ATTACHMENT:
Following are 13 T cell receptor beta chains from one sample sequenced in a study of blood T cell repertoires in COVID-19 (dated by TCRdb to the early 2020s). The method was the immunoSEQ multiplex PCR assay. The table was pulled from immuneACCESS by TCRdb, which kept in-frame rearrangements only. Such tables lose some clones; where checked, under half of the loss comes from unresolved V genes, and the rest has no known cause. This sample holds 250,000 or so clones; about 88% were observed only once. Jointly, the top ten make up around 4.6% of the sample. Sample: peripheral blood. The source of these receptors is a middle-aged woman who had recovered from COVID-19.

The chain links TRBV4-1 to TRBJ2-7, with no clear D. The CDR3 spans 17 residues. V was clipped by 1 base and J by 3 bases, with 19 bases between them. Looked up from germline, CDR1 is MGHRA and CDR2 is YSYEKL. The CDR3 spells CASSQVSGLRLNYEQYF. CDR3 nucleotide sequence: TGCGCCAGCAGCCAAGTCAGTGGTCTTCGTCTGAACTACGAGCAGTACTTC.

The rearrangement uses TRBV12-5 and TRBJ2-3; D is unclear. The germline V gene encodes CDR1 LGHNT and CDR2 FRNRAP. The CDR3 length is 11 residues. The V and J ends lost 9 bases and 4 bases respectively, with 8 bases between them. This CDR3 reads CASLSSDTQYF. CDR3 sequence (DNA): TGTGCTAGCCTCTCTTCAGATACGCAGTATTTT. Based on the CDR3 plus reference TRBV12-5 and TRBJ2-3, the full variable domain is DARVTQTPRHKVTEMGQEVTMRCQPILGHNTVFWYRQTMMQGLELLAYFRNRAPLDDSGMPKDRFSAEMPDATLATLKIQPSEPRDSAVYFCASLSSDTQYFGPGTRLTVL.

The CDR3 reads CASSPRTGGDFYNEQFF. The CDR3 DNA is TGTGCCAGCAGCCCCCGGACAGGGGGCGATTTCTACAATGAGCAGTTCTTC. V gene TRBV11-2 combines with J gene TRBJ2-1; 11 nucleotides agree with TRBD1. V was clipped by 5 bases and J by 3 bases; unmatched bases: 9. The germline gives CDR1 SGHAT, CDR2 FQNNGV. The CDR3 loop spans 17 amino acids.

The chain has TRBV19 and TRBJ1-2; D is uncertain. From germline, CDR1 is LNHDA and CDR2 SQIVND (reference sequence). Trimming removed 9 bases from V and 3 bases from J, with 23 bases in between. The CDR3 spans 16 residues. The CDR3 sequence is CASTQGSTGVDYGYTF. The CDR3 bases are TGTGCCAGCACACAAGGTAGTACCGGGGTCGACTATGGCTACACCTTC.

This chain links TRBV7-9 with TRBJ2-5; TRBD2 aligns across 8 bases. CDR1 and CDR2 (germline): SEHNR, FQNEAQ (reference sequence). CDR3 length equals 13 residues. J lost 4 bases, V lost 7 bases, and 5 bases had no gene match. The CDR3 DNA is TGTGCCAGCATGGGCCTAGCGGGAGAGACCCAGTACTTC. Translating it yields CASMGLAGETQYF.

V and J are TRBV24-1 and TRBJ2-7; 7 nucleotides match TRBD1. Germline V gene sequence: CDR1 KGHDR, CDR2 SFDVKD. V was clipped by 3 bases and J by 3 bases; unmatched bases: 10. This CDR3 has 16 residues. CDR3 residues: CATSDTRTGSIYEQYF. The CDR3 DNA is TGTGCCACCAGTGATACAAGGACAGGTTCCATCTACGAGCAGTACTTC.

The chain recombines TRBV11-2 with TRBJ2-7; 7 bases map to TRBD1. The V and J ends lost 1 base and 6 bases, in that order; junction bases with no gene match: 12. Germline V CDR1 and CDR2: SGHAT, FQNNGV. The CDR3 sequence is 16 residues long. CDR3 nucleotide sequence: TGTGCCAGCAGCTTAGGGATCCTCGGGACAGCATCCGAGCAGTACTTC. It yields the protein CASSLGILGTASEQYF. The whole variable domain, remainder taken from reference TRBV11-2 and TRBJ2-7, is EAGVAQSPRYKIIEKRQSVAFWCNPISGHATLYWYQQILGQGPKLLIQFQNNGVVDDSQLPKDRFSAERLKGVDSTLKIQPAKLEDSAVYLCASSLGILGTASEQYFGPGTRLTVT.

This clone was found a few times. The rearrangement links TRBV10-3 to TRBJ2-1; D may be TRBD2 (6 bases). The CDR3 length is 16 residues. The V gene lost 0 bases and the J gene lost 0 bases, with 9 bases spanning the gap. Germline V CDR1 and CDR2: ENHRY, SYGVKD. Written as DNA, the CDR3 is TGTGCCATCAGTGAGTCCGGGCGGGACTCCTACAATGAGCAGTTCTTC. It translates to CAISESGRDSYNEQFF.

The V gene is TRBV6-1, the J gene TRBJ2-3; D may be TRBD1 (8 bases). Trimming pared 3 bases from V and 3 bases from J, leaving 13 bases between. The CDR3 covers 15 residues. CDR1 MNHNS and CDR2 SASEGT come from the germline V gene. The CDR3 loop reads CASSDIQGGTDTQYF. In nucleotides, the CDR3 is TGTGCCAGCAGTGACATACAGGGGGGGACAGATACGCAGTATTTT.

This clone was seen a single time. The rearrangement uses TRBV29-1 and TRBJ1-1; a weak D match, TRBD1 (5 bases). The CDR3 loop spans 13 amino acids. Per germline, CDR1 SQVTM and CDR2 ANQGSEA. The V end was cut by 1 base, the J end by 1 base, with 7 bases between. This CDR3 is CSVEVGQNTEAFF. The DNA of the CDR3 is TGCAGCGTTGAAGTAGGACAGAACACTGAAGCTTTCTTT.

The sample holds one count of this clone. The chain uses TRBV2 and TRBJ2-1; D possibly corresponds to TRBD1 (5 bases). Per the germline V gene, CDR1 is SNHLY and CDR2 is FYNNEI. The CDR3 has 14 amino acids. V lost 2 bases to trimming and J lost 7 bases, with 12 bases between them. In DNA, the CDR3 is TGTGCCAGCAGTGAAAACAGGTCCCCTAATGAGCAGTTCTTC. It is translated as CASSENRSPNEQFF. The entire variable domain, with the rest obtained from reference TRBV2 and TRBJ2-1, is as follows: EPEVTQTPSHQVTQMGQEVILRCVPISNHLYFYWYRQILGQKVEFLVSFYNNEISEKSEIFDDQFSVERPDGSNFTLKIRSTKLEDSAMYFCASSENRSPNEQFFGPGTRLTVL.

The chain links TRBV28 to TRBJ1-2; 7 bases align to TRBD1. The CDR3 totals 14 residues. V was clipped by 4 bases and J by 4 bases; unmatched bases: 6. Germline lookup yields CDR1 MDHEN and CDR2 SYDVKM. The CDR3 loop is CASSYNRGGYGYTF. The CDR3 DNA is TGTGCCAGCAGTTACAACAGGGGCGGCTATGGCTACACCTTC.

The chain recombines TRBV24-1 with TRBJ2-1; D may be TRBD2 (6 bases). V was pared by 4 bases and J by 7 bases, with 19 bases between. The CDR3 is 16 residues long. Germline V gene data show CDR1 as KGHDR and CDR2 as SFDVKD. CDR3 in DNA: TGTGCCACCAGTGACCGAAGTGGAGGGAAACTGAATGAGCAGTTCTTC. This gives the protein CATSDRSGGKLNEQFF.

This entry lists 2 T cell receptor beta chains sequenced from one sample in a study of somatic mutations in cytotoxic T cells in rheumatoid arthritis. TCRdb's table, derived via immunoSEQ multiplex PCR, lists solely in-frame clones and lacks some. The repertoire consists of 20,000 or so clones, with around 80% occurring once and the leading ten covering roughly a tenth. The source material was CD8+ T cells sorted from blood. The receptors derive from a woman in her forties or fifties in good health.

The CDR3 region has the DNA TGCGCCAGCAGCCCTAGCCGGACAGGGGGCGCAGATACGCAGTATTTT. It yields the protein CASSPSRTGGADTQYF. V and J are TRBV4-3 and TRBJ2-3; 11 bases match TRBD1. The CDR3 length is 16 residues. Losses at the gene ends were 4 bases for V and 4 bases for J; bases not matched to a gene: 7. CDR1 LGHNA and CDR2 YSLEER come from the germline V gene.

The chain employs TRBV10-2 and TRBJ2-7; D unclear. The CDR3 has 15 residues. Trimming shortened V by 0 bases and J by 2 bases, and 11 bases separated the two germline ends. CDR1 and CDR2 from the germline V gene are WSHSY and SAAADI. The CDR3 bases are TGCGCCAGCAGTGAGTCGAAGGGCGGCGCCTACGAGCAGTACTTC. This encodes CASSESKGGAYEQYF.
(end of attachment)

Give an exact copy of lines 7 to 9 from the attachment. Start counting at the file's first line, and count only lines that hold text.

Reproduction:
V and J are TRBV24-1 and TRBJ2-7; 7 nucleotides match TRBD1. Germline V gene sequence: CDR1 KGHDR, CDR2 SFDVKD. V was clipped by 3 bases and J by 3 bases; unmatched bases: 10. This CDR3 has 16 residues. CDR3 residues: CATSDTRTGSIYEQYF. The CDR3 DNA is TGTGCCACCAGTGATACAAGGACAGGTTCCATCTACGAGCAGTACTTC.

The chain recombines TRBV11-2 with TRBJ2-7; 7 bases map to TRBD1. The V and J ends lost 1 base and 6 bases, in that order; junction bases with no gene match: 12. Germline V CDR1 and CDR2: SGHAT, FQNNGV. The CDR3 sequence is 16 residues long. CDR3 nucleotide sequence: TGTGCCAGCAGCTTAGGGATCCTCGGGACAGCATCCGAGCAGTACTTC. It yields the protein CASSLGILGTASEQYF. The whole variable domain, remainder taken from reference TRBV11-2 and TRBJ2-7, is EAGVAQSPRYKIIEKRQSVAFWCNPISGHATLYWYQQILGQGPKLLIQFQNNGVVDDSQLPKDRFSAERLKGVDSTLKIQPAKLEDSAVYLCASSLGILGTASEQYFGPGTRLTVT.

This clone was found a few times. The rearrangement links TRBV10-3 to TRBJ2-1; D may be TRBD2 (6 bases). The CDR3 length is 16 residues. The V gene lost 0 bases and the J gene lost 0 bases, with 9 bases spanning the gap. Germline V CDR1 and CDR2: ENHRY, SYGVKD. Written as DNA, the CDR3 is TGTGCCATCAGTGAGTCCGGGCGGGACTCCTACAATGAGCAGTTCTTC. It translates to CAISESGRDSYNEQFF.